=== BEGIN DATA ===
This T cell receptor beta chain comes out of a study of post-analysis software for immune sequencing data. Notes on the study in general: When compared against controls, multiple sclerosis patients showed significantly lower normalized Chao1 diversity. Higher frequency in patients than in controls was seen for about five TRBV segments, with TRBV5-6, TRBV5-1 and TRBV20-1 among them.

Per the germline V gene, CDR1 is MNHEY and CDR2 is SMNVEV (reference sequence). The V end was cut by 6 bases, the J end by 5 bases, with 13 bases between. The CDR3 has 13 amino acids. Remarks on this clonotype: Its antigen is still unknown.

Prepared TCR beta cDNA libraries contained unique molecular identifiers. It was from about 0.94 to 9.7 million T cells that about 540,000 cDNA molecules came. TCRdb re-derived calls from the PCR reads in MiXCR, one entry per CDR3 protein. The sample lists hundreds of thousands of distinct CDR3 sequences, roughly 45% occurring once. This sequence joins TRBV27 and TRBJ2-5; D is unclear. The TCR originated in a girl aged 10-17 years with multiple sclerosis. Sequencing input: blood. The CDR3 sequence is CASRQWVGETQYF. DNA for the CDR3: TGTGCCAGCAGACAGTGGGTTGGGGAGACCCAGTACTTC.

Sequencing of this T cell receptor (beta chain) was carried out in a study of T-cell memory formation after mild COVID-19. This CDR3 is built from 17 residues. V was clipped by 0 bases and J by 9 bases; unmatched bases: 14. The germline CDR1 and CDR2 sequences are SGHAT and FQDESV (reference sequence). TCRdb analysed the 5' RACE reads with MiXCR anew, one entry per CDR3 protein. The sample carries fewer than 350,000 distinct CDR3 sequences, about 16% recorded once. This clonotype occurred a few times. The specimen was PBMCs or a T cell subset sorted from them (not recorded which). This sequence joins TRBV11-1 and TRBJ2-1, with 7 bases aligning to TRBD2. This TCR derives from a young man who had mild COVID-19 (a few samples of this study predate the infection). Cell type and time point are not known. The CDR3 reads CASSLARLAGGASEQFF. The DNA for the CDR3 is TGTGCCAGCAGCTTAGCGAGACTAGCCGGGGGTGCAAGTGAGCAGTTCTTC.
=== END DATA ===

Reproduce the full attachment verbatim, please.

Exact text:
This T cell receptor beta chain comes out of a study of post-analysis software for immune sequencing data. Notes on the study in general: When compared against controls, multiple sclerosis patients showed significantly lower normalized Chao1 diversity. Higher frequency in patients than in controls was seen for about five TRBV segments, with TRBV5-6, TRBV5-1 and TRBV20-1 among them.

Per the germline V gene, CDR1 is MNHEY and CDR2 is SMNVEV (reference sequence). The V end was cut by 6 bases, the J end by 5 bases, with 13 bases between. The CDR3 has 13 amino acids. Remarks on this clonotype: Its antigen is still unknown.

Prepared TCR beta cDNA libraries contained unique molecular identifiers. It was from about 0.94 to 9.7 million T cells that about 540,000 cDNA molecules came. TCRdb re-derived calls from the PCR reads in MiXCR, one entry per CDR3 protein. The sample lists hundreds of thousands of distinct CDR3 sequences, roughly 45% occurring once. This sequence joins TRBV27 and TRBJ2-5; D is unclear. The TCR originated in a girl aged 10-17 years with multiple sclerosis. Sequencing input: blood. The CDR3 sequence is CASRQWVGETQYF. DNA for the CDR3: TGTGCCAGCAGACAGTGGGTTGGGGAGACCCAGTACTTC.

Sequencing of this T cell receptor (beta chain) was carried out in a study of T-cell memory formation after mild COVID-19. This CDR3 is built from 17 residues. V was clipped by 0 bases and J by 9 bases; unmatched bases: 14. The germline CDR1 and CDR2 sequences are SGHAT and FQDESV (reference sequence). TCRdb analysed the 5' RACE reads with MiXCR anew, one entry per CDR3 protein. The sample carries fewer than 350,000 distinct CDR3 sequences, about 16% recorded once. This clonotype occurred a few times. The specimen was PBMCs or a T cell subset sorted from them (not recorded which). This sequence joins TRBV11-1 and TRBJ2-1, with 7 bases aligning to TRBD2. This TCR derives from a young man who had mild COVID-19 (a few samples of this study predate the infection). Cell type and time point are not known. The CDR3 reads CASSLARLAGGASEQFF. The DNA for the CDR3 is TGTGCCAGCAGCTTAGCGAGACTAGCCGGGGGTGCAAGTGAGCAGTTCTTC.